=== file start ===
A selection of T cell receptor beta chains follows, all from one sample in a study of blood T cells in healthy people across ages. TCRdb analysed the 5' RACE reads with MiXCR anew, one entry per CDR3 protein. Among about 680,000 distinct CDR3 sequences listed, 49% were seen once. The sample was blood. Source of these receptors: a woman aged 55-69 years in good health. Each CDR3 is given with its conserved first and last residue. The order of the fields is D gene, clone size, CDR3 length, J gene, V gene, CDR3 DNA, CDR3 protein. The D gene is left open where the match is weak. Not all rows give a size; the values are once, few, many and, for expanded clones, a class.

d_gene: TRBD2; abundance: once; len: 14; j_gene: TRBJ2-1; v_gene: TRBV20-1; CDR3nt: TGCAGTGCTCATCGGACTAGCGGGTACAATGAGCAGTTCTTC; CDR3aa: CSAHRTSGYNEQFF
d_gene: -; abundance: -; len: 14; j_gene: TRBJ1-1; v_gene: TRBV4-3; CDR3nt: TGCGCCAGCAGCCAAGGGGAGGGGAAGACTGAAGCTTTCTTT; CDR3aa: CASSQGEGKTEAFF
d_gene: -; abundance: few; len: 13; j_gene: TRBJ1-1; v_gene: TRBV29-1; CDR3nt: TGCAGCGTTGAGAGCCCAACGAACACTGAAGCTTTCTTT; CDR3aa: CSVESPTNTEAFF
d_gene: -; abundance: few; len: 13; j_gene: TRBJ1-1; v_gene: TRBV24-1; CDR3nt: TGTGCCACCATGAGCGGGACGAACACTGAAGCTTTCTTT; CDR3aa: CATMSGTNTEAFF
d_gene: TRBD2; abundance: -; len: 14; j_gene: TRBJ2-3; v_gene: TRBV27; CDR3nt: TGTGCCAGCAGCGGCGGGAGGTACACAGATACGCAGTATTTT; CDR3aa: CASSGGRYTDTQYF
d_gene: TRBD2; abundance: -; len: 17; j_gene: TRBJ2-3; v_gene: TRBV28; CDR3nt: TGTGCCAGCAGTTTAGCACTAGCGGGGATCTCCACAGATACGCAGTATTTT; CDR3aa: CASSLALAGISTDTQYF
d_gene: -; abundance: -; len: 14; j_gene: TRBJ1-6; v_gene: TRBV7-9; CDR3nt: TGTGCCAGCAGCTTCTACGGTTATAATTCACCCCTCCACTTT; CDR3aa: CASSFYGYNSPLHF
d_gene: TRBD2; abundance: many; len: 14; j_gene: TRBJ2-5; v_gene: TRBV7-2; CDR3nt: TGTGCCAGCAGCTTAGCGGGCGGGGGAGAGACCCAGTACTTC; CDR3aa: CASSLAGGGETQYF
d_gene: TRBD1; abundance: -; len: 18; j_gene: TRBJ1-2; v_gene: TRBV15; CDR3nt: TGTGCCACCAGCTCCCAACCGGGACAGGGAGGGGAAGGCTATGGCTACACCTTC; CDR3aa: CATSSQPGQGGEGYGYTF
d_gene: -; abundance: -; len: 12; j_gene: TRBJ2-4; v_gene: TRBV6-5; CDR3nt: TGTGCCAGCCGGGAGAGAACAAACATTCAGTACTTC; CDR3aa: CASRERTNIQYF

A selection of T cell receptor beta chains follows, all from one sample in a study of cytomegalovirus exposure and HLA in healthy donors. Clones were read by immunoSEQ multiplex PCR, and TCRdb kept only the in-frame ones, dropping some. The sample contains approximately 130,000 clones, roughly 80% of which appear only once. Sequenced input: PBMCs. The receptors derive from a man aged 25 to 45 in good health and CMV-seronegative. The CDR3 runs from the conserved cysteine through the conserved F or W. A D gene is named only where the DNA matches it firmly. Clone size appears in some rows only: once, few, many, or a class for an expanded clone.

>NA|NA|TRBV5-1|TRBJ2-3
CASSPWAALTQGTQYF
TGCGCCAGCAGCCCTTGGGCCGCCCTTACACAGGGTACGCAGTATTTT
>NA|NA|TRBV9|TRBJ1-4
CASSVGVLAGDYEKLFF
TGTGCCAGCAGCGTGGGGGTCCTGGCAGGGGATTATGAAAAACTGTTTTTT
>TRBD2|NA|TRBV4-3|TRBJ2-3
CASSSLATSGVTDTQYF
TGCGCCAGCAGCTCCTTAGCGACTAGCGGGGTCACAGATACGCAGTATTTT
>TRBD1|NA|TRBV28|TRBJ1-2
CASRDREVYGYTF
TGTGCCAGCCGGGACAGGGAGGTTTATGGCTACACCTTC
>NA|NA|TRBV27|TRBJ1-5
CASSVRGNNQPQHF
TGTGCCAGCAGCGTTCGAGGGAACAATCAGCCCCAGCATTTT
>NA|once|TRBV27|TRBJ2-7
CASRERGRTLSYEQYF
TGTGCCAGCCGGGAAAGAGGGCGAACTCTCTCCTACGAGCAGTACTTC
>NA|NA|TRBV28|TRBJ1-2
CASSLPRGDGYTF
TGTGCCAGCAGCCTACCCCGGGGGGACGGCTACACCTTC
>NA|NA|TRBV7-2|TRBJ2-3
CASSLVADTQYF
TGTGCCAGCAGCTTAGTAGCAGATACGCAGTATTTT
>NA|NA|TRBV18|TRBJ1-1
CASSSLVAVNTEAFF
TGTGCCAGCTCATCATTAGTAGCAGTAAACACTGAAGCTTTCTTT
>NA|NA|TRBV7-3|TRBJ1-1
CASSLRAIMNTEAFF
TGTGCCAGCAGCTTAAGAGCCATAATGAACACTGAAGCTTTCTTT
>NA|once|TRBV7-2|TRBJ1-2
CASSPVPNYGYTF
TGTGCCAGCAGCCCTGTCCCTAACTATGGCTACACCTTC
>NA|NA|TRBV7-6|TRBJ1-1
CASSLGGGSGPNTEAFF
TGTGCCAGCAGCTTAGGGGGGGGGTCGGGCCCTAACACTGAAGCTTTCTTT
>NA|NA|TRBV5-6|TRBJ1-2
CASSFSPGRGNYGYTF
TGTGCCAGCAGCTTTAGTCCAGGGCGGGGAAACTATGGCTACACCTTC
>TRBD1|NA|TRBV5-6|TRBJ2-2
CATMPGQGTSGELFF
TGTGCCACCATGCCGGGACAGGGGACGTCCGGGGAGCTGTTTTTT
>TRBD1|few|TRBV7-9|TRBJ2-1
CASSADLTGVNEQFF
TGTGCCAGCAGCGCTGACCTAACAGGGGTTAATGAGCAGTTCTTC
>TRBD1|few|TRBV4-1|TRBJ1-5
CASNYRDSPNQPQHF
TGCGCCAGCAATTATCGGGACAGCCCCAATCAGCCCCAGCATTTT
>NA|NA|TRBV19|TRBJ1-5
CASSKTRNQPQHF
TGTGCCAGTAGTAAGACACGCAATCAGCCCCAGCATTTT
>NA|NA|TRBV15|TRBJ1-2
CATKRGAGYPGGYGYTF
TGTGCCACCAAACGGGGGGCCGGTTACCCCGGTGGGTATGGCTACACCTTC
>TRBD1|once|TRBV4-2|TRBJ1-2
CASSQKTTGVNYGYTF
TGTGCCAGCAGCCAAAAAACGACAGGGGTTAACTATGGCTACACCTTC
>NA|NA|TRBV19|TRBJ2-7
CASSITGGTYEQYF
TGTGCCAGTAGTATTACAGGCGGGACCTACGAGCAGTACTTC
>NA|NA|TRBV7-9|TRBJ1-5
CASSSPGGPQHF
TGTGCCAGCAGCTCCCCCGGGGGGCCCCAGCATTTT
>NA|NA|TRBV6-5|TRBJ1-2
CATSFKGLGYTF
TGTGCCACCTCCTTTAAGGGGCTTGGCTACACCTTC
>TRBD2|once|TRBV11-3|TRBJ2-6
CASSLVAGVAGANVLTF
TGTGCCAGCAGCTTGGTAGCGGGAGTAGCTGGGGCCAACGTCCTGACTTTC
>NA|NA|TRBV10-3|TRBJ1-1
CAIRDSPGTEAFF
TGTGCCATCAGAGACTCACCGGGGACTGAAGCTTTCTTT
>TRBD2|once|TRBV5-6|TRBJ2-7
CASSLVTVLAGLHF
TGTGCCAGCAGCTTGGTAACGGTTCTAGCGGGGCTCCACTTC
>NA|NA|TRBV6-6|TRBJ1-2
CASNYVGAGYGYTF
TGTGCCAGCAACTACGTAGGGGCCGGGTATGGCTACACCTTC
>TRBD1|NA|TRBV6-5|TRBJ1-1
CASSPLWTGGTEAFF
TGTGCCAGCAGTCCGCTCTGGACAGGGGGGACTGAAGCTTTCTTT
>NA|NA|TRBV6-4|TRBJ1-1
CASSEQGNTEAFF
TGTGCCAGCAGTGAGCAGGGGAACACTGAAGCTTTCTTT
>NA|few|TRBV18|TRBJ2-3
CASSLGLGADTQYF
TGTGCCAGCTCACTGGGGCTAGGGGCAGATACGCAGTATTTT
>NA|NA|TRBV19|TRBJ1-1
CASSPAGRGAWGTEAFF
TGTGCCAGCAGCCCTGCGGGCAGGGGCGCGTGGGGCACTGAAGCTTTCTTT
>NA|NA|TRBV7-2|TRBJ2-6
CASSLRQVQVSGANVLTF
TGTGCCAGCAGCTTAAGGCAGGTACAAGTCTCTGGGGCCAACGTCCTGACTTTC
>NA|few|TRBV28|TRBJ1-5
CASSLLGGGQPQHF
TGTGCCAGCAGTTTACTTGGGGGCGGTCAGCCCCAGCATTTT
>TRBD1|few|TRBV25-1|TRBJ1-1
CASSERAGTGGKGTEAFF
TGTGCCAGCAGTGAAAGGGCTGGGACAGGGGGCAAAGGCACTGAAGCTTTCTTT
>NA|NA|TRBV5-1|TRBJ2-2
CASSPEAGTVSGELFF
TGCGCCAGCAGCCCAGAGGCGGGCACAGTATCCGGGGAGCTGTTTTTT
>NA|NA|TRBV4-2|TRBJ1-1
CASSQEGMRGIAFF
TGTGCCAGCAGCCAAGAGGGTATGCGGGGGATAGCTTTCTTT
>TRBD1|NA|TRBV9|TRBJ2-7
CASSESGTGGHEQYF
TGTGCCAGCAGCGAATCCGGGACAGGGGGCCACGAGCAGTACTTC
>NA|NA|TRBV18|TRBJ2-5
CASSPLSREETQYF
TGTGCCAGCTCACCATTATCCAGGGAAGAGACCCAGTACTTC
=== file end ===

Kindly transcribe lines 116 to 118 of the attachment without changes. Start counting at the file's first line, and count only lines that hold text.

CASSQEGMRGIAFF
TGTGCCAGCAGCCAAGAGGGTATGCGGGGGATAGCTTTCTTT
>TRBD1|NA|TRBV9|TRBJ2-7